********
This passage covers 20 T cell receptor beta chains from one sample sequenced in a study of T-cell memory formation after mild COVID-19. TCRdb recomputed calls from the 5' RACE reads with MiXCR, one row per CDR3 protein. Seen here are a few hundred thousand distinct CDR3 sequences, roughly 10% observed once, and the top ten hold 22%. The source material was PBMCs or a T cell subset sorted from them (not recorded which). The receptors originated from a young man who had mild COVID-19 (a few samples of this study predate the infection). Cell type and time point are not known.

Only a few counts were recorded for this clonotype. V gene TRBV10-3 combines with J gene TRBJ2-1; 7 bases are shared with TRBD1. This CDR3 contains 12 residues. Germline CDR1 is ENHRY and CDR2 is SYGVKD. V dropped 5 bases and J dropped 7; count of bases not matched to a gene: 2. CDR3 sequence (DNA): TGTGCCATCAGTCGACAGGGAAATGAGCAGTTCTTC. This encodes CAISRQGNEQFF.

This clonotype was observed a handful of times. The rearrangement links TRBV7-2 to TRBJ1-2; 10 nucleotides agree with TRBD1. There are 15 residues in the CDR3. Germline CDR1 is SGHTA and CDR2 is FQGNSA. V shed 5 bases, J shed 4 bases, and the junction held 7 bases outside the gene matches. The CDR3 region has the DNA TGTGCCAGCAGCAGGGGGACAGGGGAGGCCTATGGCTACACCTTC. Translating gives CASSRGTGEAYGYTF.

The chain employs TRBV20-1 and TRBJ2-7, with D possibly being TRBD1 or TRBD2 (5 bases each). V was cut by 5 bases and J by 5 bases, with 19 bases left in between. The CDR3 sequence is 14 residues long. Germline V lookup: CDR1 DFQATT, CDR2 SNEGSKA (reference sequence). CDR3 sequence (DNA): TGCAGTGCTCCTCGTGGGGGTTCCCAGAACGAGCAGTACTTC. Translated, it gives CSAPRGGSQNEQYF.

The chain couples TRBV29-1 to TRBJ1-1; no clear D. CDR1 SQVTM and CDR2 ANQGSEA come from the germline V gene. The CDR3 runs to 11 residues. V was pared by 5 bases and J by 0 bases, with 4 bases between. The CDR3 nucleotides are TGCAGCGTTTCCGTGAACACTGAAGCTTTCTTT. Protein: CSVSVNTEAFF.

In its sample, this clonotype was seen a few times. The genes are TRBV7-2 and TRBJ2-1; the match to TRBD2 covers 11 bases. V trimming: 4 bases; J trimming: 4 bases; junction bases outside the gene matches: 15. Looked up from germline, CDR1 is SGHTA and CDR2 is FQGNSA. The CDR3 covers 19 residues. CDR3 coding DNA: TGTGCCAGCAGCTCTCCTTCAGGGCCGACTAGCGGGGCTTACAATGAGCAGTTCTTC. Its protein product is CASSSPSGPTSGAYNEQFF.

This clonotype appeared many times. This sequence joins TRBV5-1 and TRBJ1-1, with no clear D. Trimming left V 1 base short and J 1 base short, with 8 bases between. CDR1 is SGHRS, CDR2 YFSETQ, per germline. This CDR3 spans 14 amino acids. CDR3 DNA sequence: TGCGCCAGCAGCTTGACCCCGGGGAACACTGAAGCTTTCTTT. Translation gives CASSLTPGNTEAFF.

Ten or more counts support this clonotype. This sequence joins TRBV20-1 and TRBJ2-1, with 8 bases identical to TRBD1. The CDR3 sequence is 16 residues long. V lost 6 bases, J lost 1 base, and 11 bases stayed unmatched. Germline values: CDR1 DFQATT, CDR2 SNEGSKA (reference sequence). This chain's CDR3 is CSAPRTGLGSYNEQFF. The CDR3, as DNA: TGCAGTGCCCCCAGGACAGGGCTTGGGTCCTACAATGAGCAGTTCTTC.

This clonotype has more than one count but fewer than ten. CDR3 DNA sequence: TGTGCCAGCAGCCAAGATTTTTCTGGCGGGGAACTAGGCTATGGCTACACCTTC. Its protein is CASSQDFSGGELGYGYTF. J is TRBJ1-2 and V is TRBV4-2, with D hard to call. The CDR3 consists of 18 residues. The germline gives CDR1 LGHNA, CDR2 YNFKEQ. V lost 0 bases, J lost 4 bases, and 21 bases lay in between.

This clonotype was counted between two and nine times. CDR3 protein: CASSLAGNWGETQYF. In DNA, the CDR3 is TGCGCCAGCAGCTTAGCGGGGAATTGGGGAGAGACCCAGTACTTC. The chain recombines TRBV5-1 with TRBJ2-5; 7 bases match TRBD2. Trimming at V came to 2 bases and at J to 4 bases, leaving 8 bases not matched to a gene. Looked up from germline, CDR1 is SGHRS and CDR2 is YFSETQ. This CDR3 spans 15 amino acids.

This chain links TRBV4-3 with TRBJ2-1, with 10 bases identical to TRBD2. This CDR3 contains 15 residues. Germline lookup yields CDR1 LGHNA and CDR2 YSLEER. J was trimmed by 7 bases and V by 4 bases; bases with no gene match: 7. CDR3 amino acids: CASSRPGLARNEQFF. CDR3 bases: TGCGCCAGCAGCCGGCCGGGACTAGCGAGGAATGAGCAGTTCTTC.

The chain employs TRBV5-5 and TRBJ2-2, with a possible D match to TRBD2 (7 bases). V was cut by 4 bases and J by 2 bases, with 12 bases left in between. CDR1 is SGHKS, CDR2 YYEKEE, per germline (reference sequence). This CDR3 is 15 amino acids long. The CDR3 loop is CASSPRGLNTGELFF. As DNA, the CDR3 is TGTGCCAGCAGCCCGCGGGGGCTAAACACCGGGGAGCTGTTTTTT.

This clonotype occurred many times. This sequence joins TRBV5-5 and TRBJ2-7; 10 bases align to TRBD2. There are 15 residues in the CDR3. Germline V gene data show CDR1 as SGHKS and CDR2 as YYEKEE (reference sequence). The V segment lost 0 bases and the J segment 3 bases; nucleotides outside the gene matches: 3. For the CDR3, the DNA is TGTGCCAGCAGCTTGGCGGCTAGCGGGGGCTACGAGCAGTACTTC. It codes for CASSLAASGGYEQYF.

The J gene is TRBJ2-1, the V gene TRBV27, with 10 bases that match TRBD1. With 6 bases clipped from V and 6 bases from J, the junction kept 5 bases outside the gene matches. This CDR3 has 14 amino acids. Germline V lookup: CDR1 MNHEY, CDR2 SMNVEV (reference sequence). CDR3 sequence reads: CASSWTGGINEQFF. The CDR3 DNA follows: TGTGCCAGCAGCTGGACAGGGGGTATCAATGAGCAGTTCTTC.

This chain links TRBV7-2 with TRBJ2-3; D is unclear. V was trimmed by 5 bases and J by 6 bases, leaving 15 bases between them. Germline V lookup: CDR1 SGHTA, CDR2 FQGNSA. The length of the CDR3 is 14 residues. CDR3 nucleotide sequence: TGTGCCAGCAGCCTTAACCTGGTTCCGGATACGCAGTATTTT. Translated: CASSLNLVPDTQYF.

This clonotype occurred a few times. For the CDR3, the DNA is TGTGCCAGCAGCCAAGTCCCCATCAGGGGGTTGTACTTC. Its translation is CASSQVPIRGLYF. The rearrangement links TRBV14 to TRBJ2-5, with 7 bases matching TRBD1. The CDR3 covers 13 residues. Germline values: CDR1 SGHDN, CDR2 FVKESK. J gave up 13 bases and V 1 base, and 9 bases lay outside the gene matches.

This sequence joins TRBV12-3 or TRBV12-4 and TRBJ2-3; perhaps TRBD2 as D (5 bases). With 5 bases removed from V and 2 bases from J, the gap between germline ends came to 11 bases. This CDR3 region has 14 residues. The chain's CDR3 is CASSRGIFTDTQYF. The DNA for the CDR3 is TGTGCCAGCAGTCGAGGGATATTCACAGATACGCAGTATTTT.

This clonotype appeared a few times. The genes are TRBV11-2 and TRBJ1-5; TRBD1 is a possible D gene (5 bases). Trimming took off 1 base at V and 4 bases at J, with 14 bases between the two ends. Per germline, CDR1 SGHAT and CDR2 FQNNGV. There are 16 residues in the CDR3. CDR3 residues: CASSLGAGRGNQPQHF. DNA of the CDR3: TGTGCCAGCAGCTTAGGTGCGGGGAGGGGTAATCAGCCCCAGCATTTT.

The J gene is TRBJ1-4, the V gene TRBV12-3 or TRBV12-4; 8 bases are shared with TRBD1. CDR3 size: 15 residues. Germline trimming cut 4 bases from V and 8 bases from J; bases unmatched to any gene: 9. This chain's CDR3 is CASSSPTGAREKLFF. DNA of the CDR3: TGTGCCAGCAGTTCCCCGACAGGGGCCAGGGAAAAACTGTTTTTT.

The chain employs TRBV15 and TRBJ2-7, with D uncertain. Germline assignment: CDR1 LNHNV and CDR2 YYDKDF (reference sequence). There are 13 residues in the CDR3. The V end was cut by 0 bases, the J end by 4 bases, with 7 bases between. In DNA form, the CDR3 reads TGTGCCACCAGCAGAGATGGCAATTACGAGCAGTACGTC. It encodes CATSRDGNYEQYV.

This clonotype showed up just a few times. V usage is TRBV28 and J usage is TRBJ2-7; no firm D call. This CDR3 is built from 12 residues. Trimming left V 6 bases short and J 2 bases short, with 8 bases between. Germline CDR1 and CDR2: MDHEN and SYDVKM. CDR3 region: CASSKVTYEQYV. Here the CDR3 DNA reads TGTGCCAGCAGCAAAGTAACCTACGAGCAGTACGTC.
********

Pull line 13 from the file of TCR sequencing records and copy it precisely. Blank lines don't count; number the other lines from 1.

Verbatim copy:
This clonotype occurred many times. This sequence joins TRBV5-5 and TRBJ2-7; 10 bases align to TRBD2. There are 15 residues in the CDR3. Germline V gene data show CDR1 as SGHKS and CDR2 as YYEKEE (reference sequence). The V segment lost 0 bases and the J segment 3 bases; nucleotides outside the gene matches: 3. For the CDR3, the DNA is TGTGCCAGCAGCTTGGCGGCTAGCGGGGGCTACGAGCAGTACTTC. It codes for CASSLAASGGYEQYF.